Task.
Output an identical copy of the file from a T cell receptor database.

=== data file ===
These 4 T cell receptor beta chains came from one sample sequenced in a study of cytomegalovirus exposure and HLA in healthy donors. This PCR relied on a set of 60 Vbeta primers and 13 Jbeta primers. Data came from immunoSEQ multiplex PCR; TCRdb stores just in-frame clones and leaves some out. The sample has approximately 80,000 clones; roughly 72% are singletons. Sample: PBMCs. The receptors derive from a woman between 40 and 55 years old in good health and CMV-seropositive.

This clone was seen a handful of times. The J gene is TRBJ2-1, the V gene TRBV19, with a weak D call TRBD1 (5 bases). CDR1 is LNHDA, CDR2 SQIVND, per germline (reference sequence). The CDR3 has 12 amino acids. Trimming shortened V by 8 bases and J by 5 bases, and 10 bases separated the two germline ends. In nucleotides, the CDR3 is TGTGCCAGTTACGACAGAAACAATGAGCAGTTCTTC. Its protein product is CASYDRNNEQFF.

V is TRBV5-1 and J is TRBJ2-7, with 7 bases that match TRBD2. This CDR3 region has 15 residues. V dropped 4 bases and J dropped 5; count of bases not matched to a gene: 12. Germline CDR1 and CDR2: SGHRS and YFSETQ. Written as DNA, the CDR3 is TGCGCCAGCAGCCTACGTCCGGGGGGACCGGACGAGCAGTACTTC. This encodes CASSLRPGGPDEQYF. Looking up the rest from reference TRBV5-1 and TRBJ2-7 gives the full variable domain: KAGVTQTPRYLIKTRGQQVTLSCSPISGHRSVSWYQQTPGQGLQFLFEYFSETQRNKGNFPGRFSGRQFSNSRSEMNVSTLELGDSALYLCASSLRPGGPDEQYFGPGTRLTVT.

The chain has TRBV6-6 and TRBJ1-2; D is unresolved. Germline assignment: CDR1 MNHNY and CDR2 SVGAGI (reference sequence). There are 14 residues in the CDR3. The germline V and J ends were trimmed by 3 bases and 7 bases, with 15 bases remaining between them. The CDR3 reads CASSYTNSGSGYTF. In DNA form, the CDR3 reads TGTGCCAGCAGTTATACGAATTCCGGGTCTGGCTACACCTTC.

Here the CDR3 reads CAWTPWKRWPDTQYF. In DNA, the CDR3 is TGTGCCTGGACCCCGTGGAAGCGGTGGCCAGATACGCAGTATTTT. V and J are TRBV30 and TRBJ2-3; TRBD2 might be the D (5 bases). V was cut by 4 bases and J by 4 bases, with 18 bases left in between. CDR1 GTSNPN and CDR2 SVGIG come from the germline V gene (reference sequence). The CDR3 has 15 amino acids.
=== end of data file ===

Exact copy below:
These 4 T cell receptor beta chains came from one sample sequenced in a study of cytomegalovirus exposure and HLA in healthy donors. This PCR relied on a set of 60 Vbeta primers and 13 Jbeta primers. Data came from immunoSEQ multiplex PCR; TCRdb stores just in-frame clones and leaves some out. The sample has approximately 80,000 clones; roughly 72% are singletons. Sample: PBMCs. The receptors derive from a woman between 40 and 55 years old in good health and CMV-seropositive.

This clone was seen a handful of times. The J gene is TRBJ2-1, the V gene TRBV19, with a weak D call TRBD1 (5 bases). CDR1 is LNHDA, CDR2 SQIVND, per germline (reference sequence). The CDR3 has 12 amino acids. Trimming shortened V by 8 bases and J by 5 bases, and 10 bases separated the two germline ends. In nucleotides, the CDR3 is TGTGCCAGTTACGACAGAAACAATGAGCAGTTCTTC. Its protein product is CASYDRNNEQFF.

V is TRBV5-1 and J is TRBJ2-7, with 7 bases that match TRBD2. This CDR3 region has 15 residues. V dropped 4 bases and J dropped 5; count of bases not matched to a gene: 12. Germline CDR1 and CDR2: SGHRS and YFSETQ. Written as DNA, the CDR3 is TGCGCCAGCAGCCTACGTCCGGGGGGACCGGACGAGCAGTACTTC. This encodes CASSLRPGGPDEQYF. Looking up the rest from reference TRBV5-1 and TRBJ2-7 gives the full variable domain: KAGVTQTPRYLIKTRGQQVTLSCSPISGHRSVSWYQQTPGQGLQFLFEYFSETQRNKGNFPGRFSGRQFSNSRSEMNVSTLELGDSALYLCASSLRPGGPDEQYFGPGTRLTVT.

The chain has TRBV6-6 and TRBJ1-2; D is unresolved. Germline assignment: CDR1 MNHNY and CDR2 SVGAGI (reference sequence). There are 14 residues in the CDR3. The germline V and J ends were trimmed by 3 bases and 7 bases, with 15 bases remaining between them. The CDR3 reads CASSYTNSGSGYTF. In DNA form, the CDR3 reads TGTGCCAGCAGTTATACGAATTCCGGGTCTGGCTACACCTTC.

Here the CDR3 reads CAWTPWKRWPDTQYF. In DNA, the CDR3 is TGTGCCTGGACCCCGTGGAAGCGGTGGCCAGATACGCAGTATTTT. V and J are TRBV30 and TRBJ2-3; TRBD2 might be the D (5 bases). V was cut by 4 bases and J by 4 bases, with 18 bases left in between. CDR1 GTSNPN and CDR2 SVGIG come from the germline V gene (reference sequence). The CDR3 has 15 amino acids.